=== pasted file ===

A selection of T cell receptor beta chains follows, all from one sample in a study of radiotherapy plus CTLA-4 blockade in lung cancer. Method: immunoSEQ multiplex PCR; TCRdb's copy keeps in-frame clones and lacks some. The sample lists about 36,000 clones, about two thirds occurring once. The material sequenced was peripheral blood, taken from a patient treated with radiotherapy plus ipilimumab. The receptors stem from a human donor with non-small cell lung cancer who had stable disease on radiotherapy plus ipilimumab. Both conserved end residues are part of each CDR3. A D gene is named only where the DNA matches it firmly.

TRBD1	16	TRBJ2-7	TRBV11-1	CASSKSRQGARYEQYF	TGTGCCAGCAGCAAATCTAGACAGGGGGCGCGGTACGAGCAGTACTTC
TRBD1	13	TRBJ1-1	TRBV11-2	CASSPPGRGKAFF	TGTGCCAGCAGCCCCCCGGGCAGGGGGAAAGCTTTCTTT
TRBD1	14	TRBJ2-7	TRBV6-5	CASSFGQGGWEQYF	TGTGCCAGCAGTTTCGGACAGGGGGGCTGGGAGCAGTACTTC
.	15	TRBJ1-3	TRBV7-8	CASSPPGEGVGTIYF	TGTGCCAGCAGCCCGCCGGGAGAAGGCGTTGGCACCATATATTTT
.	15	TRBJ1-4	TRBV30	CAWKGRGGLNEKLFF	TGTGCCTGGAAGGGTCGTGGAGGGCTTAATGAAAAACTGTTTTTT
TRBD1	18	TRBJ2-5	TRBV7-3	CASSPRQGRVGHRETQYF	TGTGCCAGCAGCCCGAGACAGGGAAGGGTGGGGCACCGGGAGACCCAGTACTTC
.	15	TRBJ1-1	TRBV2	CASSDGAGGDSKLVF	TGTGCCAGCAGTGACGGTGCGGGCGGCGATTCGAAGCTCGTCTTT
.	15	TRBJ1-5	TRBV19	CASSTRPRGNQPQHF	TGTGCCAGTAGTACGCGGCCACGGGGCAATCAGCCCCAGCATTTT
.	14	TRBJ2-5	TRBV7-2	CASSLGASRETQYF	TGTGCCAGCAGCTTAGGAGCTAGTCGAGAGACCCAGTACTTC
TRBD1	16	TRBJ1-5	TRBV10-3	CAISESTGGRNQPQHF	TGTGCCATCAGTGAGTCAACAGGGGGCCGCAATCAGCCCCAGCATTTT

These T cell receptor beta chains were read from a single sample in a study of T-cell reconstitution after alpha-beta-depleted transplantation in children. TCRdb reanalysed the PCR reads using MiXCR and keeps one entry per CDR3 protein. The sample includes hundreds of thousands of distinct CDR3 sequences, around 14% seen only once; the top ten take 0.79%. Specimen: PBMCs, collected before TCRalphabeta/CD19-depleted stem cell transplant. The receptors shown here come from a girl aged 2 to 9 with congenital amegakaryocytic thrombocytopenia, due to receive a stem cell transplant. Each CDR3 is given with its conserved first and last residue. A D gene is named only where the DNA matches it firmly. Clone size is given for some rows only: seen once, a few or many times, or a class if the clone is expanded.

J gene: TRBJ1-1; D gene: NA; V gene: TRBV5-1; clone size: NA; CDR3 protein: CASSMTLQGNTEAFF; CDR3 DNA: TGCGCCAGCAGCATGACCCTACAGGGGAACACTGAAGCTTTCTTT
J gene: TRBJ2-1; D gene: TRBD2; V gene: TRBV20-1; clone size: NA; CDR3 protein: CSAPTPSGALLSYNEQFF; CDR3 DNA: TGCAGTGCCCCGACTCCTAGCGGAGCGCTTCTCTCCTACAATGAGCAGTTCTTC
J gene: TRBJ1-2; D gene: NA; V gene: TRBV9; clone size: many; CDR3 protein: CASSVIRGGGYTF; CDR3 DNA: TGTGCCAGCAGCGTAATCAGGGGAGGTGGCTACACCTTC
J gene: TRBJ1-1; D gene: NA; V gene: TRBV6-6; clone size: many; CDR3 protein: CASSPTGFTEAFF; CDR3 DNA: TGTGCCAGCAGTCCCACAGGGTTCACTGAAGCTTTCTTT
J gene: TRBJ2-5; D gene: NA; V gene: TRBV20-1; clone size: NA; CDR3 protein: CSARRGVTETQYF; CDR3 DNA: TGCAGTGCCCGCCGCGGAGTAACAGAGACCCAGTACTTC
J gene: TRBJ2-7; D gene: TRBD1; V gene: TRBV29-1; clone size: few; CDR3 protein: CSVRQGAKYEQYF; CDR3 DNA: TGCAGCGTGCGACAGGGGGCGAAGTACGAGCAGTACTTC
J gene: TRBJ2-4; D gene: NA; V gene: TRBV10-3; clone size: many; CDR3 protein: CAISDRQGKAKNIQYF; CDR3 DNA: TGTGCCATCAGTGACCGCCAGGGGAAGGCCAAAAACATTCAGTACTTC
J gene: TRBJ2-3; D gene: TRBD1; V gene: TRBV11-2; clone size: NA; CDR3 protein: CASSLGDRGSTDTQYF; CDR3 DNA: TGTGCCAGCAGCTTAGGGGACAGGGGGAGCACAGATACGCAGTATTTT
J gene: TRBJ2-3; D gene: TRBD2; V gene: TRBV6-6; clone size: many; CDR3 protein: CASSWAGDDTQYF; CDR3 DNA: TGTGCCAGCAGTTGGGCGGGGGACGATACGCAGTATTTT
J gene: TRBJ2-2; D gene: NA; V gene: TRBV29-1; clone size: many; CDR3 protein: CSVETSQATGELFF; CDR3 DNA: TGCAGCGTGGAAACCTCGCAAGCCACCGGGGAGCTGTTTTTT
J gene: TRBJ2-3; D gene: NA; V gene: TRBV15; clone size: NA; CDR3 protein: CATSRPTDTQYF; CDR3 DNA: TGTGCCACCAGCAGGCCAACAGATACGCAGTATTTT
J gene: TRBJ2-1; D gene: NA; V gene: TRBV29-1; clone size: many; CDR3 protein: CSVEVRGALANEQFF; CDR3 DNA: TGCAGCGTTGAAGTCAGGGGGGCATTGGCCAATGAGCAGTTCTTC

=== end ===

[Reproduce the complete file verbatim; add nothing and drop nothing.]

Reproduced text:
A selection of T cell receptor beta chains follows, all from one sample in a study of radiotherapy plus CTLA-4 blockade in lung cancer. Method: immunoSEQ multiplex PCR; TCRdb's copy keeps in-frame clones and lacks some. The sample lists about 36,000 clones, about two thirds occurring once. The material sequenced was peripheral blood, taken from a patient treated with radiotherapy plus ipilimumab. The receptors stem from a human donor with non-small cell lung cancer who had stable disease on radiotherapy plus ipilimumab. Both conserved end residues are part of each CDR3. A D gene is named only where the DNA matches it firmly.

TRBD1	16	TRBJ2-7	TRBV11-1	CASSKSRQGARYEQYF	TGTGCCAGCAGCAAATCTAGACAGGGGGCGCGGTACGAGCAGTACTTC
TRBD1	13	TRBJ1-1	TRBV11-2	CASSPPGRGKAFF	TGTGCCAGCAGCCCCCCGGGCAGGGGGAAAGCTTTCTTT
TRBD1	14	TRBJ2-7	TRBV6-5	CASSFGQGGWEQYF	TGTGCCAGCAGTTTCGGACAGGGGGGCTGGGAGCAGTACTTC
.	15	TRBJ1-3	TRBV7-8	CASSPPGEGVGTIYF	TGTGCCAGCAGCCCGCCGGGAGAAGGCGTTGGCACCATATATTTT
.	15	TRBJ1-4	TRBV30	CAWKGRGGLNEKLFF	TGTGCCTGGAAGGGTCGTGGAGGGCTTAATGAAAAACTGTTTTTT
TRBD1	18	TRBJ2-5	TRBV7-3	CASSPRQGRVGHRETQYF	TGTGCCAGCAGCCCGAGACAGGGAAGGGTGGGGCACCGGGAGACCCAGTACTTC
.	15	TRBJ1-1	TRBV2	CASSDGAGGDSKLVF	TGTGCCAGCAGTGACGGTGCGGGCGGCGATTCGAAGCTCGTCTTT
.	15	TRBJ1-5	TRBV19	CASSTRPRGNQPQHF	TGTGCCAGTAGTACGCGGCCACGGGGCAATCAGCCCCAGCATTTT
.	14	TRBJ2-5	TRBV7-2	CASSLGASRETQYF	TGTGCCAGCAGCTTAGGAGCTAGTCGAGAGACCCAGTACTTC
TRBD1	16	TRBJ1-5	TRBV10-3	CAISESTGGRNQPQHF	TGTGCCATCAGTGAGTCAACAGGGGGCCGCAATCAGCCCCAGCATTTT

These T cell receptor beta chains were read from a single sample in a study of T-cell reconstitution after alpha-beta-depleted transplantation in children. TCRdb reanalysed the PCR reads using MiXCR and keeps one entry per CDR3 protein. The sample includes hundreds of thousands of distinct CDR3 sequences, around 14% seen only once; the top ten take 0.79%. Specimen: PBMCs, collected before TCRalphabeta/CD19-depleted stem cell transplant. The receptors shown here come from a girl aged 2 to 9 with congenital amegakaryocytic thrombocytopenia, due to receive a stem cell transplant. Each CDR3 is given with its conserved first and last residue. A D gene is named only where the DNA matches it firmly. Clone size is given for some rows only: seen once, a few or many times, or a class if the clone is expanded.

J gene: TRBJ1-1; D gene: NA; V gene: TRBV5-1; clone size: NA; CDR3 protein: CASSMTLQGNTEAFF; CDR3 DNA: TGCGCCAGCAGCATGACCCTACAGGGGAACACTGAAGCTTTCTTT
J gene: TRBJ2-1; D gene: TRBD2; V gene: TRBV20-1; clone size: NA; CDR3 protein: CSAPTPSGALLSYNEQFF; CDR3 DNA: TGCAGTGCCCCGACTCCTAGCGGAGCGCTTCTCTCCTACAATGAGCAGTTCTTC
J gene: TRBJ1-2; D gene: NA; V gene: TRBV9; clone size: many; CDR3 protein: CASSVIRGGGYTF; CDR3 DNA: TGTGCCAGCAGCGTAATCAGGGGAGGTGGCTACACCTTC
J gene: TRBJ1-1; D gene: NA; V gene: TRBV6-6; clone size: many; CDR3 protein: CASSPTGFTEAFF; CDR3 DNA: TGTGCCAGCAGTCCCACAGGGTTCACTGAAGCTTTCTTT
J gene: TRBJ2-5; D gene: NA; V gene: TRBV20-1; clone size: NA; CDR3 protein: CSARRGVTETQYF; CDR3 DNA: TGCAGTGCCCGCCGCGGAGTAACAGAGACCCAGTACTTC
J gene: TRBJ2-7; D gene: TRBD1; V gene: TRBV29-1; clone size: few; CDR3 protein: CSVRQGAKYEQYF; CDR3 DNA: TGCAGCGTGCGACAGGGGGCGAAGTACGAGCAGTACTTC
J gene: TRBJ2-4; D gene: NA; V gene: TRBV10-3; clone size: many; CDR3 protein: CAISDRQGKAKNIQYF; CDR3 DNA: TGTGCCATCAGTGACCGCCAGGGGAAGGCCAAAAACATTCAGTACTTC
J gene: TRBJ2-3; D gene: TRBD1; V gene: TRBV11-2; clone size: NA; CDR3 protein: CASSLGDRGSTDTQYF; CDR3 DNA: TGTGCCAGCAGCTTAGGGGACAGGGGGAGCACAGATACGCAGTATTTT
J gene: TRBJ2-3; D gene: TRBD2; V gene: TRBV6-6; clone size: many; CDR3 protein: CASSWAGDDTQYF; CDR3 DNA: TGTGCCAGCAGTTGGGCGGGGGACGATACGCAGTATTTT
J gene: TRBJ2-2; D gene: NA; V gene: TRBV29-1; clone size: many; CDR3 protein: CSVETSQATGELFF; CDR3 DNA: TGCAGCGTGGAAACCTCGCAAGCCACCGGGGAGCTGTTTTTT
J gene: TRBJ2-3; D gene: NA; V gene: TRBV15; clone size: NA; CDR3 protein: CATSRPTDTQYF; CDR3 DNA: TGTGCCACCAGCAGGCCAACAGATACGCAGTATTTT
J gene: TRBJ2-1; D gene: NA; V gene: TRBV29-1; clone size: many; CDR3 protein: CSVEVRGALANEQFF; CDR3 DNA: TGCAGCGTTGAAGTCAGGGGGGCATTGGCCAATGAGCAGTTCTTC